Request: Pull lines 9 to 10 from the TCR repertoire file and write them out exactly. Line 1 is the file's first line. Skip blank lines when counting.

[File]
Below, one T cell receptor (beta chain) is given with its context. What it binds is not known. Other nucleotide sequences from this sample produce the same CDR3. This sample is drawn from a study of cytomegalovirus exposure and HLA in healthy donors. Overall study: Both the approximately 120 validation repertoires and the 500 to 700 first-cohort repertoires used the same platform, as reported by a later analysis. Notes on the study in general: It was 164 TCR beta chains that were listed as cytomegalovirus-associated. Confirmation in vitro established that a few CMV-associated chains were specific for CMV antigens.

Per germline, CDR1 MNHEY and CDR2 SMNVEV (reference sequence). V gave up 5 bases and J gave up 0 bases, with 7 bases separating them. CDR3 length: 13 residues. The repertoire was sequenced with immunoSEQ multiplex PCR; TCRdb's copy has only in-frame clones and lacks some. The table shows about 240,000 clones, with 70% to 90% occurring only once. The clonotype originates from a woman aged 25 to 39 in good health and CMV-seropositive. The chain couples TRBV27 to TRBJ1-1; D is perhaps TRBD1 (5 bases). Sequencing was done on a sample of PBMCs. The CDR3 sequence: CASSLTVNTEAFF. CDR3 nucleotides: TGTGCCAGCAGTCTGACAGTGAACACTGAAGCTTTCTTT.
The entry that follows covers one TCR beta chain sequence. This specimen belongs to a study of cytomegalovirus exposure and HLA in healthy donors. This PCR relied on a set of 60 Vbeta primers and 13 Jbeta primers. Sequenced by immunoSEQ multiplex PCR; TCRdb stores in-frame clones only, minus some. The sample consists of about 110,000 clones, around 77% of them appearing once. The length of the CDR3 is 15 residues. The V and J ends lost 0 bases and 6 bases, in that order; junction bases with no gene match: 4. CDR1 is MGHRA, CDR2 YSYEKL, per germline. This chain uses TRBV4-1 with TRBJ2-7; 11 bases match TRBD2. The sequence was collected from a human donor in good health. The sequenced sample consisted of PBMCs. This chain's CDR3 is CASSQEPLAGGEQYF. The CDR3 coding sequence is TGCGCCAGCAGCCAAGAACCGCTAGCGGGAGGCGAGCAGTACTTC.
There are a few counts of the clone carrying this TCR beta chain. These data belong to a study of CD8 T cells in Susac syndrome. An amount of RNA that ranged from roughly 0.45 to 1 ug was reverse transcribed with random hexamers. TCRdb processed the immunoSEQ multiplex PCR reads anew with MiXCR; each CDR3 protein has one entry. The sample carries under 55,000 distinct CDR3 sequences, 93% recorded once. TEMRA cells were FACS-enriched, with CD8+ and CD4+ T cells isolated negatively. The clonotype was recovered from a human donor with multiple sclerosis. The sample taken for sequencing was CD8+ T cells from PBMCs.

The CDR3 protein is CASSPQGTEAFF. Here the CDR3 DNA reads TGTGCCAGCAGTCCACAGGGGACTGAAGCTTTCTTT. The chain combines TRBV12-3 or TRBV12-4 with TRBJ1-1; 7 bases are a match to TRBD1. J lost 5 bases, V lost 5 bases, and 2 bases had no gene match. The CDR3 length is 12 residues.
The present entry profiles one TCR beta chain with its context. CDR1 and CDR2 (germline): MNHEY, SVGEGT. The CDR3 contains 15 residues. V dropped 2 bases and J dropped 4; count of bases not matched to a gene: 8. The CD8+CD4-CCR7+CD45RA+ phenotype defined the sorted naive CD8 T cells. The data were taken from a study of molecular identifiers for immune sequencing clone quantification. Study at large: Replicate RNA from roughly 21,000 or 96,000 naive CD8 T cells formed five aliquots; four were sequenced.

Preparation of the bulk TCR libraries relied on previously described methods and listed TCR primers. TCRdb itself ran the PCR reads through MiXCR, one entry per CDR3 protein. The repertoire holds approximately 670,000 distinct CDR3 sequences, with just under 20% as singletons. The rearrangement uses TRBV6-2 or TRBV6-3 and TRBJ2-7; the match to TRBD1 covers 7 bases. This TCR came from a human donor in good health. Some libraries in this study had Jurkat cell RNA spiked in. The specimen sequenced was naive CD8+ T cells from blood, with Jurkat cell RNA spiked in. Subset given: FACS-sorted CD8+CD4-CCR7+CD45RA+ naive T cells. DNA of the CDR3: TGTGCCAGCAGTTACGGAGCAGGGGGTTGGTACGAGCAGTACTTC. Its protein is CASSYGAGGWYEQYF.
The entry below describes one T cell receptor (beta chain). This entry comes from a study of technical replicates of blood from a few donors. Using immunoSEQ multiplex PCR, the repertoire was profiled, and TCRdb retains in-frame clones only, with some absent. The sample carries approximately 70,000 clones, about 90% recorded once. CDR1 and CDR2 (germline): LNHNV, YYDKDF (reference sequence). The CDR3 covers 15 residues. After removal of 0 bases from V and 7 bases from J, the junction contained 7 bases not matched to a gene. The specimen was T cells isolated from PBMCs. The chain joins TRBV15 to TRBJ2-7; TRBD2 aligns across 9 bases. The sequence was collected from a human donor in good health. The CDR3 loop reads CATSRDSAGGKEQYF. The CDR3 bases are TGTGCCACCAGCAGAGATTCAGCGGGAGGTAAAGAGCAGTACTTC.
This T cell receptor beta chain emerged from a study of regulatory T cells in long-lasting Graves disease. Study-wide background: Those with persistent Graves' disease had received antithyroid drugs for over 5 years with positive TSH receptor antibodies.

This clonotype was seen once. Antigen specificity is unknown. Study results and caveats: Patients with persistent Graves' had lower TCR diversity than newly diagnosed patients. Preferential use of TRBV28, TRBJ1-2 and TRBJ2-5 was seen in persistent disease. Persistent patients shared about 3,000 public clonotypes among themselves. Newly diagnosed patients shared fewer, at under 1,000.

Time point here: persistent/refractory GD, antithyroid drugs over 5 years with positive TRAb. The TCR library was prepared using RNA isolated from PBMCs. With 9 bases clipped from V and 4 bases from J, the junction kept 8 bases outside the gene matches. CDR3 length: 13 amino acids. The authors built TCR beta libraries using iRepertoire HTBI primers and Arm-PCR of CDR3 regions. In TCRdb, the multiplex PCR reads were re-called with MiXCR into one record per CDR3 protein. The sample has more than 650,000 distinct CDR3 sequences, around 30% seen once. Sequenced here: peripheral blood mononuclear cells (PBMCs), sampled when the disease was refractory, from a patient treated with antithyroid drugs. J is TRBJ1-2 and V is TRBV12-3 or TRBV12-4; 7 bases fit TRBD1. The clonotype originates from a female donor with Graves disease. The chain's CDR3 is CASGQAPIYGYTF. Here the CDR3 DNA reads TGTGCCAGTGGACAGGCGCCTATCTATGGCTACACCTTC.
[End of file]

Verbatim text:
This T cell receptor beta chain emerged from a study of regulatory T cells in long-lasting Graves disease. Study-wide background: Those with persistent Graves' disease had received antithyroid drugs for over 5 years with positive TSH receptor antibodies.

This clonotype was seen once. Antigen specificity is unknown. Study results and caveats: Patients with persistent Graves' had lower TCR diversity than newly diagnosed patients. Preferential use of TRBV28, TRBJ1-2 and TRBJ2-5 was seen in persistent disease. Persistent patients shared about 3,000 public clonotypes among themselves. Newly diagnosed patients shared fewer, at under 1,000.